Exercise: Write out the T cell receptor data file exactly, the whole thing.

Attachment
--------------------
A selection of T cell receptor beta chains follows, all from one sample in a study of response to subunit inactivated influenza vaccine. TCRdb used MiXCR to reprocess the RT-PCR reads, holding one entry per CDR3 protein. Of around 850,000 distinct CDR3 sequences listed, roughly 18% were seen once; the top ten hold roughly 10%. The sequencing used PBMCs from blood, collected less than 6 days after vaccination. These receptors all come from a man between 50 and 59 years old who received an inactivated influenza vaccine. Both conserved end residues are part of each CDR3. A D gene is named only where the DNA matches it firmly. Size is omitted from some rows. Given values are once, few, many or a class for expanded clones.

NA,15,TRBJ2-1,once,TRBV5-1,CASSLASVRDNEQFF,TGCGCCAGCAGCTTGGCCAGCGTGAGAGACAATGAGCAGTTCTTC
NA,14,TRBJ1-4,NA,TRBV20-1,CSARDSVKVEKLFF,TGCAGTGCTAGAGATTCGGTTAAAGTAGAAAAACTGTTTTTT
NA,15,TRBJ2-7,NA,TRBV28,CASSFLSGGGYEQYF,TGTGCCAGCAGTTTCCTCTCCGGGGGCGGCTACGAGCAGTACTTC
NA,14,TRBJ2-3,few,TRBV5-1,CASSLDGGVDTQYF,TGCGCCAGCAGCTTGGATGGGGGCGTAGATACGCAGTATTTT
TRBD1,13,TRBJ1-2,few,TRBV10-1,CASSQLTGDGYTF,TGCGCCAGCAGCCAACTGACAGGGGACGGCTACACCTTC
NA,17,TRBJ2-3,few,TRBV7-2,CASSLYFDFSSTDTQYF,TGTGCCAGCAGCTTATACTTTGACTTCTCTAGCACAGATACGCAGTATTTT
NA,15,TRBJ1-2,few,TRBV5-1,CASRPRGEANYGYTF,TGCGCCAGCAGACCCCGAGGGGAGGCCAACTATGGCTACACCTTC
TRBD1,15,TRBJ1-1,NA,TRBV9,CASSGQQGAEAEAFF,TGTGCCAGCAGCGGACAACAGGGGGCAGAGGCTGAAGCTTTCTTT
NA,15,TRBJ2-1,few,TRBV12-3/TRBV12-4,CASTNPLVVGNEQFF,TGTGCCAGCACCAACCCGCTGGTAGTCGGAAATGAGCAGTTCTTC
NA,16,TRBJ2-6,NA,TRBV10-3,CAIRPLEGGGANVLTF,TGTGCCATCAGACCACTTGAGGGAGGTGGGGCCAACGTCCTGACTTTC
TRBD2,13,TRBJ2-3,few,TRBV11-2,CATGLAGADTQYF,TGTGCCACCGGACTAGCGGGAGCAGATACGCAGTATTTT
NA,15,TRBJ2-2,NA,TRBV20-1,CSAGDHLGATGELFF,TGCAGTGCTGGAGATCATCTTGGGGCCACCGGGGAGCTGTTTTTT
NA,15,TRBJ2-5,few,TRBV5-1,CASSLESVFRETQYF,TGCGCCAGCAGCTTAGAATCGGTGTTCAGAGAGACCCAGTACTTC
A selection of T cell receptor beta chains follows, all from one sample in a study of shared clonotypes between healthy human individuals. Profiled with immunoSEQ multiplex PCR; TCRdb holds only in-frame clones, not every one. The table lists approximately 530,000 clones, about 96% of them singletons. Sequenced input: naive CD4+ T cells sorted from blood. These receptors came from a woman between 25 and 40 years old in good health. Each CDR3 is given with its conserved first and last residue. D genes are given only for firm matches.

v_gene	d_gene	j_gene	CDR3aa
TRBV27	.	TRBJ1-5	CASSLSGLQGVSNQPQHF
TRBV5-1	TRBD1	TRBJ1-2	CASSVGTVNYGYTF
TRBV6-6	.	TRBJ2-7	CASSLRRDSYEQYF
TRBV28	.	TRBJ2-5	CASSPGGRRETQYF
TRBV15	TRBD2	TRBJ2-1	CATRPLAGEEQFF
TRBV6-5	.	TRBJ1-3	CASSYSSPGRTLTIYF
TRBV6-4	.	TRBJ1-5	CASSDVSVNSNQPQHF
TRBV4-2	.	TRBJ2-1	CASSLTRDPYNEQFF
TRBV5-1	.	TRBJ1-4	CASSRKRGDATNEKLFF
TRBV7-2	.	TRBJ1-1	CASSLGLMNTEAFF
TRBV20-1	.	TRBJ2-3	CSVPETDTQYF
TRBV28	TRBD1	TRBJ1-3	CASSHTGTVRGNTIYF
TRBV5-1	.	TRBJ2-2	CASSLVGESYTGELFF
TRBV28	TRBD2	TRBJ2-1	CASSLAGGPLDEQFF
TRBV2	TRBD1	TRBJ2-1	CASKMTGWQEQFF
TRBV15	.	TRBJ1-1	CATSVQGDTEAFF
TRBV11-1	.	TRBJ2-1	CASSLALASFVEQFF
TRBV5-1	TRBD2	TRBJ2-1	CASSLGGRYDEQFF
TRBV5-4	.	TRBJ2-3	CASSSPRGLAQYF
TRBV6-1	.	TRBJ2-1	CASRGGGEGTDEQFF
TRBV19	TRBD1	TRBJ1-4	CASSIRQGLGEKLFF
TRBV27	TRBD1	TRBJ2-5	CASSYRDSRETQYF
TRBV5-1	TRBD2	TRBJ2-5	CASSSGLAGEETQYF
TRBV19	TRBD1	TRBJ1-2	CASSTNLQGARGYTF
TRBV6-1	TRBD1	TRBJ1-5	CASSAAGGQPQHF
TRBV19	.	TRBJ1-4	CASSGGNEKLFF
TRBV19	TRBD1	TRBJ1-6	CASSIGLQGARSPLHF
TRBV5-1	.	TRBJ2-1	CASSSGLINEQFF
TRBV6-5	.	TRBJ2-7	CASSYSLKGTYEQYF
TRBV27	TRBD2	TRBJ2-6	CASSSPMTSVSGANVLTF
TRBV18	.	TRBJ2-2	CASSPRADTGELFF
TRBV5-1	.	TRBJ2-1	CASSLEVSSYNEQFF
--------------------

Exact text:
A selection of T cell receptor beta chains follows, all from one sample in a study of response to subunit inactivated influenza vaccine. TCRdb used MiXCR to reprocess the RT-PCR reads, holding one entry per CDR3 protein. Of around 850,000 distinct CDR3 sequences listed, roughly 18% were seen once; the top ten hold roughly 10%. The sequencing used PBMCs from blood, collected less than 6 days after vaccination. These receptors all come from a man between 50 and 59 years old who received an inactivated influenza vaccine. Both conserved end residues are part of each CDR3. A D gene is named only where the DNA matches it firmly. Size is omitted from some rows. Given values are once, few, many or a class for expanded clones.

NA,15,TRBJ2-1,once,TRBV5-1,CASSLASVRDNEQFF,TGCGCCAGCAGCTTGGCCAGCGTGAGAGACAATGAGCAGTTCTTC
NA,14,TRBJ1-4,NA,TRBV20-1,CSARDSVKVEKLFF,TGCAGTGCTAGAGATTCGGTTAAAGTAGAAAAACTGTTTTTT
NA,15,TRBJ2-7,NA,TRBV28,CASSFLSGGGYEQYF,TGTGCCAGCAGTTTCCTCTCCGGGGGCGGCTACGAGCAGTACTTC
NA,14,TRBJ2-3,few,TRBV5-1,CASSLDGGVDTQYF,TGCGCCAGCAGCTTGGATGGGGGCGTAGATACGCAGTATTTT
TRBD1,13,TRBJ1-2,few,TRBV10-1,CASSQLTGDGYTF,TGCGCCAGCAGCCAACTGACAGGGGACGGCTACACCTTC
NA,17,TRBJ2-3,few,TRBV7-2,CASSLYFDFSSTDTQYF,TGTGCCAGCAGCTTATACTTTGACTTCTCTAGCACAGATACGCAGTATTTT
NA,15,TRBJ1-2,few,TRBV5-1,CASRPRGEANYGYTF,TGCGCCAGCAGACCCCGAGGGGAGGCCAACTATGGCTACACCTTC
TRBD1,15,TRBJ1-1,NA,TRBV9,CASSGQQGAEAEAFF,TGTGCCAGCAGCGGACAACAGGGGGCAGAGGCTGAAGCTTTCTTT
NA,15,TRBJ2-1,few,TRBV12-3/TRBV12-4,CASTNPLVVGNEQFF,TGTGCCAGCACCAACCCGCTGGTAGTCGGAAATGAGCAGTTCTTC
NA,16,TRBJ2-6,NA,TRBV10-3,CAIRPLEGGGANVLTF,TGTGCCATCAGACCACTTGAGGGAGGTGGGGCCAACGTCCTGACTTTC
TRBD2,13,TRBJ2-3,few,TRBV11-2,CATGLAGADTQYF,TGTGCCACCGGACTAGCGGGAGCAGATACGCAGTATTTT
NA,15,TRBJ2-2,NA,TRBV20-1,CSAGDHLGATGELFF,TGCAGTGCTGGAGATCATCTTGGGGCCACCGGGGAGCTGTTTTTT
NA,15,TRBJ2-5,few,TRBV5-1,CASSLESVFRETQYF,TGCGCCAGCAGCTTAGAATCGGTGTTCAGAGAGACCCAGTACTTC
A selection of T cell receptor beta chains follows, all from one sample in a study of shared clonotypes between healthy human individuals. Profiled with immunoSEQ multiplex PCR; TCRdb holds only in-frame clones, not every one. The table lists approximately 530,000 clones, about 96% of them singletons. Sequenced input: naive CD4+ T cells sorted from blood. These receptors came from a woman between 25 and 40 years old in good health. Each CDR3 is given with its conserved first and last residue. D genes are given only for firm matches.

v_gene	d_gene	j_gene	CDR3aa
TRBV27	.	TRBJ1-5	CASSLSGLQGVSNQPQHF
TRBV5-1	TRBD1	TRBJ1-2	CASSVGTVNYGYTF
TRBV6-6	.	TRBJ2-7	CASSLRRDSYEQYF
TRBV28	.	TRBJ2-5	CASSPGGRRETQYF
TRBV15	TRBD2	TRBJ2-1	CATRPLAGEEQFF
TRBV6-5	.	TRBJ1-3	CASSYSSPGRTLTIYF
TRBV6-4	.	TRBJ1-5	CASSDVSVNSNQPQHF
TRBV4-2	.	TRBJ2-1	CASSLTRDPYNEQFF
TRBV5-1	.	TRBJ1-4	CASSRKRGDATNEKLFF
TRBV7-2	.	TRBJ1-1	CASSLGLMNTEAFF
TRBV20-1	.	TRBJ2-3	CSVPETDTQYF
TRBV28	TRBD1	TRBJ1-3	CASSHTGTVRGNTIYF
TRBV5-1	.	TRBJ2-2	CASSLVGESYTGELFF
TRBV28	TRBD2	TRBJ2-1	CASSLAGGPLDEQFF
TRBV2	TRBD1	TRBJ2-1	CASKMTGWQEQFF
TRBV15	.	TRBJ1-1	CATSVQGDTEAFF
TRBV11-1	.	TRBJ2-1	CASSLALASFVEQFF
TRBV5-1	TRBD2	TRBJ2-1	CASSLGGRYDEQFF
TRBV5-4	.	TRBJ2-3	CASSSPRGLAQYF
TRBV6-1	.	TRBJ2-1	CASRGGGEGTDEQFF
TRBV19	TRBD1	TRBJ1-4	CASSIRQGLGEKLFF
TRBV27	TRBD1	TRBJ2-5	CASSYRDSRETQYF
TRBV5-1	TRBD2	TRBJ2-5	CASSSGLAGEETQYF
TRBV19	TRBD1	TRBJ1-2	CASSTNLQGARGYTF
TRBV6-1	TRBD1	TRBJ1-5	CASSAAGGQPQHF
TRBV19	.	TRBJ1-4	CASSGGNEKLFF
TRBV19	TRBD1	TRBJ1-6	CASSIGLQGARSPLHF
TRBV5-1	.	TRBJ2-1	CASSSGLINEQFF
TRBV6-5	.	TRBJ2-7	CASSYSLKGTYEQYF
TRBV27	TRBD2	TRBJ2-6	CASSSPMTSVSGANVLTF
TRBV18	.	TRBJ2-2	CASSPRADTGELFF
TRBV5-1	.	TRBJ2-1	CASSLEVSSYNEQFF